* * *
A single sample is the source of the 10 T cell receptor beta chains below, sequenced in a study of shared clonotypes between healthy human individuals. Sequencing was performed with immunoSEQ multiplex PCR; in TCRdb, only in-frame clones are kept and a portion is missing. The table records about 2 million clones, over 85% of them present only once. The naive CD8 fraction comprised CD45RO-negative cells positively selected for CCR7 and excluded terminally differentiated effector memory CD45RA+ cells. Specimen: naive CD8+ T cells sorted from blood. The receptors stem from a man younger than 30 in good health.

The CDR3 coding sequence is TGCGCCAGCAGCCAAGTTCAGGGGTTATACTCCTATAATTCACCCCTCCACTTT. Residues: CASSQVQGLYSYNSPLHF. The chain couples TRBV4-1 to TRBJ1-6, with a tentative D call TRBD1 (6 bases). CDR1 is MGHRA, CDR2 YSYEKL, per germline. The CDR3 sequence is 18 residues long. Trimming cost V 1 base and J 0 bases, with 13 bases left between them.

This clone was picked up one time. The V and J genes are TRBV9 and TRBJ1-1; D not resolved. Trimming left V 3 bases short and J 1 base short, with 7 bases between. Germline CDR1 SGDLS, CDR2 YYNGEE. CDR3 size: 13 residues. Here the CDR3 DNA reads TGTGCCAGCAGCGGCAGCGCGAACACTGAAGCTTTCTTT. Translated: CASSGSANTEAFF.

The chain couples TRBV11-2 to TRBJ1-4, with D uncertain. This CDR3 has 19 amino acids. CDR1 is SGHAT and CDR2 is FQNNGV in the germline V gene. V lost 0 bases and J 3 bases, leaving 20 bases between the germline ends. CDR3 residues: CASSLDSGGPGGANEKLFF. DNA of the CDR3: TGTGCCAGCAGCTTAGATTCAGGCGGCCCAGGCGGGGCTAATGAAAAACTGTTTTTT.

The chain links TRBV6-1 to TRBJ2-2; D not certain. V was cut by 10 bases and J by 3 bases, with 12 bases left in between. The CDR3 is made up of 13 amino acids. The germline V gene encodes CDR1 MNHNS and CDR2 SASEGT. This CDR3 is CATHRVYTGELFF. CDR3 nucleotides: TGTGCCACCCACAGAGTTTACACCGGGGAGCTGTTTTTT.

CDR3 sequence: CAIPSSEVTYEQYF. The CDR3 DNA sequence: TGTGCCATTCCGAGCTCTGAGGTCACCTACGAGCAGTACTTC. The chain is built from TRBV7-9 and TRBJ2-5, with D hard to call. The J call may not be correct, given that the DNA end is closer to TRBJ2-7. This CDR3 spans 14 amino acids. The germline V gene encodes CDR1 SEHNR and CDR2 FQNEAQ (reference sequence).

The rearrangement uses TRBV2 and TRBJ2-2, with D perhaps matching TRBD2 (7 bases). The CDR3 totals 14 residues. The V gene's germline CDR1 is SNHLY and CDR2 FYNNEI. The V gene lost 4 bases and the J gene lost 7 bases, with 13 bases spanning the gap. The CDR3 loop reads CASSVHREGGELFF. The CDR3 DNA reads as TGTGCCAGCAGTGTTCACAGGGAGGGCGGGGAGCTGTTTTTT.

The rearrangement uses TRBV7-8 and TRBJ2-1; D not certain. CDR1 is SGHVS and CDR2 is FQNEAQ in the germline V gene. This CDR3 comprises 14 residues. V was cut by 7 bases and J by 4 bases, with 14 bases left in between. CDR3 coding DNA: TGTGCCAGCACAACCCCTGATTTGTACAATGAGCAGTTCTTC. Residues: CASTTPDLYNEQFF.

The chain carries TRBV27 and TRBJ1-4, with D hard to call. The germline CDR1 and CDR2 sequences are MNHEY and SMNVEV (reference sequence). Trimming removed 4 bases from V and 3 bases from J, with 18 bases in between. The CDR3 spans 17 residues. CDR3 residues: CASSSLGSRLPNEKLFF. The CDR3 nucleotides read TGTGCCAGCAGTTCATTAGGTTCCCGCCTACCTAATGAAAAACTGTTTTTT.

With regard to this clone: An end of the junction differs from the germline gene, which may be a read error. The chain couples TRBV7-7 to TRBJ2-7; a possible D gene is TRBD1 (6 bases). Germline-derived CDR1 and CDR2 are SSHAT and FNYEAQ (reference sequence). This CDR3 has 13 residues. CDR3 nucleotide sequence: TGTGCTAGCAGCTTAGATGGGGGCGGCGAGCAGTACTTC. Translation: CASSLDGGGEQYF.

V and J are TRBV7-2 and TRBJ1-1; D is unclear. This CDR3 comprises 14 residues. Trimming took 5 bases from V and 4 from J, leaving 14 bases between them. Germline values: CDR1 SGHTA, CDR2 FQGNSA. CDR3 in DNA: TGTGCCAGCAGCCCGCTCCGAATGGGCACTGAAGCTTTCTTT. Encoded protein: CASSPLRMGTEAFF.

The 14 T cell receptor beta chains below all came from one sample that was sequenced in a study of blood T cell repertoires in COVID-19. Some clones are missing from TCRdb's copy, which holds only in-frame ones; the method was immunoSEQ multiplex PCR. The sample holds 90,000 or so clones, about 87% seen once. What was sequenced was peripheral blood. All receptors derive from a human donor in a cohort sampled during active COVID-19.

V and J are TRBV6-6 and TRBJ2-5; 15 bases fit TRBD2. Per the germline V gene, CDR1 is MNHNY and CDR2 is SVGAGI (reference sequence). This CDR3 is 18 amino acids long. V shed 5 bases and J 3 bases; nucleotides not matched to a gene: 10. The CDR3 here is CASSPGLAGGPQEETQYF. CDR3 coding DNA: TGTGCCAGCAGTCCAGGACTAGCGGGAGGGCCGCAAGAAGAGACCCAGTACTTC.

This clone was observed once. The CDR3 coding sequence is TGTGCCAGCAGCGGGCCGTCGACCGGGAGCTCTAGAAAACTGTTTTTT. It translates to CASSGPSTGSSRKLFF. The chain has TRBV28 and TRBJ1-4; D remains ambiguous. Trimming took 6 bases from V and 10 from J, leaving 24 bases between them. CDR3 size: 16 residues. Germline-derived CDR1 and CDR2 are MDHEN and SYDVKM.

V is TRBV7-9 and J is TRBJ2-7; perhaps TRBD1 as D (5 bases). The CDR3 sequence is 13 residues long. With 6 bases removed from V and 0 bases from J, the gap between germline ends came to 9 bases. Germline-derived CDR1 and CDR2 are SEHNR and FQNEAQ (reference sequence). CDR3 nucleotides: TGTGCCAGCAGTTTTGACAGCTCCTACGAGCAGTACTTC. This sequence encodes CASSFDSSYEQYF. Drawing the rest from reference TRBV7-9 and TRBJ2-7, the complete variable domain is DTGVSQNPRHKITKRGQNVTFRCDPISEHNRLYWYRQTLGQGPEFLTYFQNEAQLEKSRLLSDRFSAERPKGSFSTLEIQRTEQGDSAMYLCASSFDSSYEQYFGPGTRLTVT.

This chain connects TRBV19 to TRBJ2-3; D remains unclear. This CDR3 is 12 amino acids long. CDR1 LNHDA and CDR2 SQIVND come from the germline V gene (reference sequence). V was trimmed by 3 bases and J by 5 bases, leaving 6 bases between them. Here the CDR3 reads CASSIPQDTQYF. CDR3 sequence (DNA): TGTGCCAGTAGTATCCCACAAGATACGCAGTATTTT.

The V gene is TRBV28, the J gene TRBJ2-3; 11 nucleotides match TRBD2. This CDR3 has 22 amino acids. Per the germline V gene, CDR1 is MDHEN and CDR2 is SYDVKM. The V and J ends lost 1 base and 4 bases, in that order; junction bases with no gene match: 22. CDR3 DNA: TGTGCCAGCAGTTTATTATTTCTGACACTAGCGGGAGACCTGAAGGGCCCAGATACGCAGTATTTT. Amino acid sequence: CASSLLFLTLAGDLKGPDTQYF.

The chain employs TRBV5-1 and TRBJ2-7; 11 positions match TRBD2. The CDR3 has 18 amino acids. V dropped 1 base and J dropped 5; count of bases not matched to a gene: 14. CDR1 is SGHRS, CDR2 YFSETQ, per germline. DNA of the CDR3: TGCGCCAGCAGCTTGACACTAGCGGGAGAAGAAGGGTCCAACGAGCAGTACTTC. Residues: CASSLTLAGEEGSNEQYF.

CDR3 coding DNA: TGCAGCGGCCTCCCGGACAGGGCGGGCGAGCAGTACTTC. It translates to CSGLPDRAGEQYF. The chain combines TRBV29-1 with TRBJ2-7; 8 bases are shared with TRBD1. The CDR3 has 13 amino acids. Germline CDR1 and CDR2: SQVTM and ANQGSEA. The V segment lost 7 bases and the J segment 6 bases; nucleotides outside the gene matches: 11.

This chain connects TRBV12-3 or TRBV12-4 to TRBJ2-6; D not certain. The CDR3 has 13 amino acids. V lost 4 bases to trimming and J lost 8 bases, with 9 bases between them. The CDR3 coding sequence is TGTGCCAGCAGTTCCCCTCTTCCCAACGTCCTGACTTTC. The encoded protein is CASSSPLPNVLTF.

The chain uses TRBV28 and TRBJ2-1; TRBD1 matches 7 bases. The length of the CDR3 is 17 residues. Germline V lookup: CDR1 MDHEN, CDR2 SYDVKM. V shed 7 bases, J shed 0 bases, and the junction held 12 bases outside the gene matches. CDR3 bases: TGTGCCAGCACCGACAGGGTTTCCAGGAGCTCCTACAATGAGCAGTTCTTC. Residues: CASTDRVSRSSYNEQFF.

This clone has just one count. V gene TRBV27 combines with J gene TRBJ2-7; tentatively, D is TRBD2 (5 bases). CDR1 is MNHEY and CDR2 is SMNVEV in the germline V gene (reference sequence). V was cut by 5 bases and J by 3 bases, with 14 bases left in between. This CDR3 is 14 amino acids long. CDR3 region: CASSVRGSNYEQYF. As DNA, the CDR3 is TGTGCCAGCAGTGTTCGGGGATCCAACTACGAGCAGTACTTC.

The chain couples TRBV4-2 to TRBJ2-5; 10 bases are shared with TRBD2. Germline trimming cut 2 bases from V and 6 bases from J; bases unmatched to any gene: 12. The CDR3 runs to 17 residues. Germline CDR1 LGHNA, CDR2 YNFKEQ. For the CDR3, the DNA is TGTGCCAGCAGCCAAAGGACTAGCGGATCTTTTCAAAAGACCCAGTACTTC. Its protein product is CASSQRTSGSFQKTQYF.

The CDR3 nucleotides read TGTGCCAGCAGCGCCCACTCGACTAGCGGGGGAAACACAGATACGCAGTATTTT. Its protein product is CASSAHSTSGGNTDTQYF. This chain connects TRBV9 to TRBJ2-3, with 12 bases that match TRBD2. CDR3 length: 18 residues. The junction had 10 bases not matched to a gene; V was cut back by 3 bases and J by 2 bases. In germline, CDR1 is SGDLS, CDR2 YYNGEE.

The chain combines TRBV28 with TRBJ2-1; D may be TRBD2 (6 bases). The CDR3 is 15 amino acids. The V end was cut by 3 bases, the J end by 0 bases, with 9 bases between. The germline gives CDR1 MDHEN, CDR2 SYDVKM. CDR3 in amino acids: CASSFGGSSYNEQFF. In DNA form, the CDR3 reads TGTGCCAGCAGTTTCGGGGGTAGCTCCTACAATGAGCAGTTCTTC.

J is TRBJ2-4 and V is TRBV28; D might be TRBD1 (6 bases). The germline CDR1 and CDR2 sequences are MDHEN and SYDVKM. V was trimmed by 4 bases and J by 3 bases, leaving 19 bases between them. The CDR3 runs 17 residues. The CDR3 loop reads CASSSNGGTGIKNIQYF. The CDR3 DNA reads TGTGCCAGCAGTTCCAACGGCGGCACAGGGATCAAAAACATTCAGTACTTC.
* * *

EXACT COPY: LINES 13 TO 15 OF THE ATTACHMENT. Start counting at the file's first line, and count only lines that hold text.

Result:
V and J are TRBV6-6 and TRBJ2-5; 15 bases fit TRBD2. Per the germline V gene, CDR1 is MNHNY and CDR2 is SVGAGI (reference sequence). This CDR3 is 18 amino acids long. V shed 5 bases and J 3 bases; nucleotides not matched to a gene: 10. The CDR3 here is CASSPGLAGGPQEETQYF. CDR3 coding DNA: TGTGCCAGCAGTCCAGGACTAGCGGGAGGGCCGCAAGAAGAGACCCAGTACTTC.

This clone was observed once. The CDR3 coding sequence is TGTGCCAGCAGCGGGCCGTCGACCGGGAGCTCTAGAAAACTGTTTTTT. It translates to CASSGPSTGSSRKLFF. The chain has TRBV28 and TRBJ1-4; D remains ambiguous. Trimming took 6 bases from V and 10 from J, leaving 24 bases between them. CDR3 size: 16 residues. Germline-derived CDR1 and CDR2 are MDHEN and SYDVKM.

V is TRBV7-9 and J is TRBJ2-7; perhaps TRBD1 as D (5 bases). The CDR3 sequence is 13 residues long. With 6 bases removed from V and 0 bases from J, the gap between germline ends came to 9 bases. Germline-derived CDR1 and CDR2 are SEHNR and FQNEAQ (reference sequence). CDR3 nucleotides: TGTGCCAGCAGTTTTGACAGCTCCTACGAGCAGTACTTC. This sequence encodes CASSFDSSYEQYF. Drawing the rest from reference TRBV7-9 and TRBJ2-7, the complete variable domain is DTGVSQNPRHKITKRGQNVTFRCDPISEHNRLYWYRQTLGQGPEFLTYFQNEAQLEKSRLLSDRFSAERPKGSFSTLEIQRTEQGDSAMYLCASSFDSSYEQYFGPGTRLTVT.